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2 weeks ago

Review: Soulstice

Back in June, I had the chance to preview Soulstice, a character action game that stood out from its contemporaries for its dark aesthetic and hectic action, pitting its two protagonists against hordes of enemies as they traverse the ruins of a gothic city thoroughly inspired by anime and manga.
4 months ago

Preview: Soulstice

There are several matters of debate when it comes to the character action game, with discourse of the categorization often ranging from defining the term in the first place to establishing which title incepted the genre as we know it. And yet whether you think the genre began with the 2001 release of Onimusha: Warlords
29 Jan 2021

Review: Turrican Flashback

It may be hard to remember now, but there was a time when a video game franchise was based as much upon where the game was released as whether or not it did anything particularly novel. This may be alien to some of our younger readers, but the reality is that there was a time
28 Aug 2020

Review: No Straight Roads

So, do you like music? I think most would say yes, right? But then you get down to what kind of music. Do you like electronic? No? Well, this isn’t the game for you. Review over.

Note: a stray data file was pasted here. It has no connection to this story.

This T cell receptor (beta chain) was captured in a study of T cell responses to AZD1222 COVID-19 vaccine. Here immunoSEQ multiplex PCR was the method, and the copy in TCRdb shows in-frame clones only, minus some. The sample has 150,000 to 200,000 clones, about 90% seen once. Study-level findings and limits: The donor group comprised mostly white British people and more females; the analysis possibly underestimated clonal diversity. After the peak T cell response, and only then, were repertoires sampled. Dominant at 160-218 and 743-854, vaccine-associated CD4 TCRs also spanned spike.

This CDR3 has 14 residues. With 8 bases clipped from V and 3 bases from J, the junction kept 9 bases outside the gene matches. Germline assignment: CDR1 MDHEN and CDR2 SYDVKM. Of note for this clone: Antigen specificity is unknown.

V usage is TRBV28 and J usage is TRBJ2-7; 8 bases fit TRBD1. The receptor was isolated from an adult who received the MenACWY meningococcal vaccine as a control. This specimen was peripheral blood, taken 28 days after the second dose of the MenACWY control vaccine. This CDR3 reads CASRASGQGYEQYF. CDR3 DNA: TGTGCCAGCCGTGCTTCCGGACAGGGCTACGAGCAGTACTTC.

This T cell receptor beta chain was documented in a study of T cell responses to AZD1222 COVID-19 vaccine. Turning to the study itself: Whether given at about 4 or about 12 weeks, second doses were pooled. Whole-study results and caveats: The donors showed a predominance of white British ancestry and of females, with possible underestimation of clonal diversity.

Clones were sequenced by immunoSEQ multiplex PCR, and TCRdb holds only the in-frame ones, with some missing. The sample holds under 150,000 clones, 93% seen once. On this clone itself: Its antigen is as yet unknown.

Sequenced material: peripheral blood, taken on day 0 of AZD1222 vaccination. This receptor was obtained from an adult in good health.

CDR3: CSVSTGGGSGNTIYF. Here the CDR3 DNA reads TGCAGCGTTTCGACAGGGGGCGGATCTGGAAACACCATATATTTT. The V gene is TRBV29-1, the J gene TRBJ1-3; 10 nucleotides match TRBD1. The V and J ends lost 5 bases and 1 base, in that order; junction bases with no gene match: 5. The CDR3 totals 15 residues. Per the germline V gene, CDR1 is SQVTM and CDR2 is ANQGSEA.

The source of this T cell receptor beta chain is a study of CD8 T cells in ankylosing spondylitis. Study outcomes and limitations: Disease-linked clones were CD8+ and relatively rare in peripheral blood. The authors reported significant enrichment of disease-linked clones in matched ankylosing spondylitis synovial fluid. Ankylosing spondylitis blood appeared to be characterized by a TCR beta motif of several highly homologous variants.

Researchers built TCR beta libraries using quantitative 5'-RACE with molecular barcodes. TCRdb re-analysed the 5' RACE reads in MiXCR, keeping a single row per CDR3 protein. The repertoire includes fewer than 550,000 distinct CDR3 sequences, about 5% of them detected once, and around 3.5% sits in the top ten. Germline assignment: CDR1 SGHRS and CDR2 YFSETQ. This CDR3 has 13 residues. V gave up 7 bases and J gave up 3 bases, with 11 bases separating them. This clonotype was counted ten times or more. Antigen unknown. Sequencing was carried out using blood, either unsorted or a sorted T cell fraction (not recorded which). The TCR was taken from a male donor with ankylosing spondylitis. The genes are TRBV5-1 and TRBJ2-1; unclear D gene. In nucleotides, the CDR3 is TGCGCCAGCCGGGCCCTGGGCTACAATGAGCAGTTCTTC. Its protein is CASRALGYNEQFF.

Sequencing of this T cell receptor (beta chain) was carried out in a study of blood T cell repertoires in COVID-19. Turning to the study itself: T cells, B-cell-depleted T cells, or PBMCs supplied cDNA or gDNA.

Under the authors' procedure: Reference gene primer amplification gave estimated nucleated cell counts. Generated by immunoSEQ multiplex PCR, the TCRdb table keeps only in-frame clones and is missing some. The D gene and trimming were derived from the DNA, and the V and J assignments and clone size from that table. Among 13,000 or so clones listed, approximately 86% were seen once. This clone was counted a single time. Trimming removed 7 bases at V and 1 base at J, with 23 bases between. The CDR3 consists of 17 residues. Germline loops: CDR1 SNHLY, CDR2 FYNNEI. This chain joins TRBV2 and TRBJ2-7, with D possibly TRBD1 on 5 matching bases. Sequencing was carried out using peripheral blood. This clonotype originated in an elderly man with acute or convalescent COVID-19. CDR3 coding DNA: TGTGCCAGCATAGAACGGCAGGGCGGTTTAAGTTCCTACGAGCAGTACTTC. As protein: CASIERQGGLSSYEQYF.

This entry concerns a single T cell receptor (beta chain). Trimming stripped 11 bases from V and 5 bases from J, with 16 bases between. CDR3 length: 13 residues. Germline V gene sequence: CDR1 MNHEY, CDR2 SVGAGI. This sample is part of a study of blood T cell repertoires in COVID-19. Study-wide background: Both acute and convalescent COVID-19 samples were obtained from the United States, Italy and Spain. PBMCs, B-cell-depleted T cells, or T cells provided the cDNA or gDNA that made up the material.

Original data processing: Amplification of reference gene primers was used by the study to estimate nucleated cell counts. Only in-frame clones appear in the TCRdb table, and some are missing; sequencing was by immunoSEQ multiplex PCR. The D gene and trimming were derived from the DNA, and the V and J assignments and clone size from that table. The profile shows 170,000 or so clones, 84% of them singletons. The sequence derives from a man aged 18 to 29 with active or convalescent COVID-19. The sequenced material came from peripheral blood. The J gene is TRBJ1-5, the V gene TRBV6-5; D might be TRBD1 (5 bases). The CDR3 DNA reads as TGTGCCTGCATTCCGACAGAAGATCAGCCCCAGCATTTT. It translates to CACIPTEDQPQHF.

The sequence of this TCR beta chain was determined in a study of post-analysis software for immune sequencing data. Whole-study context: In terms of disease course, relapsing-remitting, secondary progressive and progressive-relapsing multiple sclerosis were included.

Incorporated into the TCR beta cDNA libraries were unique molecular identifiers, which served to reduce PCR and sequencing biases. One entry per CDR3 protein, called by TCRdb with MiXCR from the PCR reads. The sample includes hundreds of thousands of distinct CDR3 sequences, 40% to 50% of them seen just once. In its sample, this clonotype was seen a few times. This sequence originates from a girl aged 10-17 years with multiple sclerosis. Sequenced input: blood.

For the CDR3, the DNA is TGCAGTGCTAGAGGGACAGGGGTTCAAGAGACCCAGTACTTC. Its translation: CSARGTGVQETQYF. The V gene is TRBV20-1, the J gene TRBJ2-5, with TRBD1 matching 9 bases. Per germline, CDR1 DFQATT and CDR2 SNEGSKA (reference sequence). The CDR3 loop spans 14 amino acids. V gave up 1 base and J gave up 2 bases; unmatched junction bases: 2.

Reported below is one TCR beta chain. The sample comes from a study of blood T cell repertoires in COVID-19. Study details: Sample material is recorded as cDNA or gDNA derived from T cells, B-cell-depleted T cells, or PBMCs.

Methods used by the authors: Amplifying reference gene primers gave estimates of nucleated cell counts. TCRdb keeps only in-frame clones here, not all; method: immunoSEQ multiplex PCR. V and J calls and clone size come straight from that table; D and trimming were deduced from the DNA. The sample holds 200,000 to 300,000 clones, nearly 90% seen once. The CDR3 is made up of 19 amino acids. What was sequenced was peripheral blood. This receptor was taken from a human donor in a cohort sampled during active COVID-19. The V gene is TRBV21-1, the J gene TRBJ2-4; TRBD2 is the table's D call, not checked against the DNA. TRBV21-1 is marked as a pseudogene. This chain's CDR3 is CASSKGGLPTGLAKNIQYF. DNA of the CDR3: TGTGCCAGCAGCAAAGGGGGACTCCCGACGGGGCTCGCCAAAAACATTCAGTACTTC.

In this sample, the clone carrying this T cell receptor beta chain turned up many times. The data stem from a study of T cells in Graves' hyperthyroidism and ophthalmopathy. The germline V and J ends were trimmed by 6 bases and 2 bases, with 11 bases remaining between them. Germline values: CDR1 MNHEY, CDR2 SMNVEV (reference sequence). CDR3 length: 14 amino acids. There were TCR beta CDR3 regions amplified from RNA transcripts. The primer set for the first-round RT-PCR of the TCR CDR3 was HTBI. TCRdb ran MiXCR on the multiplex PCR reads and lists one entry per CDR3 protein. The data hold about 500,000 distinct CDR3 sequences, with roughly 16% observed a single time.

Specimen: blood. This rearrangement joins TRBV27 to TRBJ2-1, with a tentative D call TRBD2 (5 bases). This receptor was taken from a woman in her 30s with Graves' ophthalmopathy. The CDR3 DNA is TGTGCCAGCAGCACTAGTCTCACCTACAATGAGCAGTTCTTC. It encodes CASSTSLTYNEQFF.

14 Aug 2020

Preview: Eastern Exorcist

You know what’s kind of a shame about Demon’s Souls? For all the influence that it has had on the game industry in a positive way, a lot of that influence seems to have learned entirely the wrong lessons from its existence. Instead of learning that there’s a place for games that take a difficult
28 Jul 2020

Review: Radical Rabbit Stew

The Switch has become a haven lately for quirky indy titles, and it’s easy to see why. It’s perfect for games that are easy to pick up and put down, don’t require a lot of power, and are just the sort of thing you’d want to play for a few minutes while out and about.
13 Feb 2020

Review: Daemon X Machina

Every so often, you find a game that seems so perfectly targeted to your particular flavors of fascination and enjoyment that it seems like it should, nay, must have been made specifically for you. That is precisely the case for Daemon X Machina, which feels somehow like thirteen-year-old me was given a production role in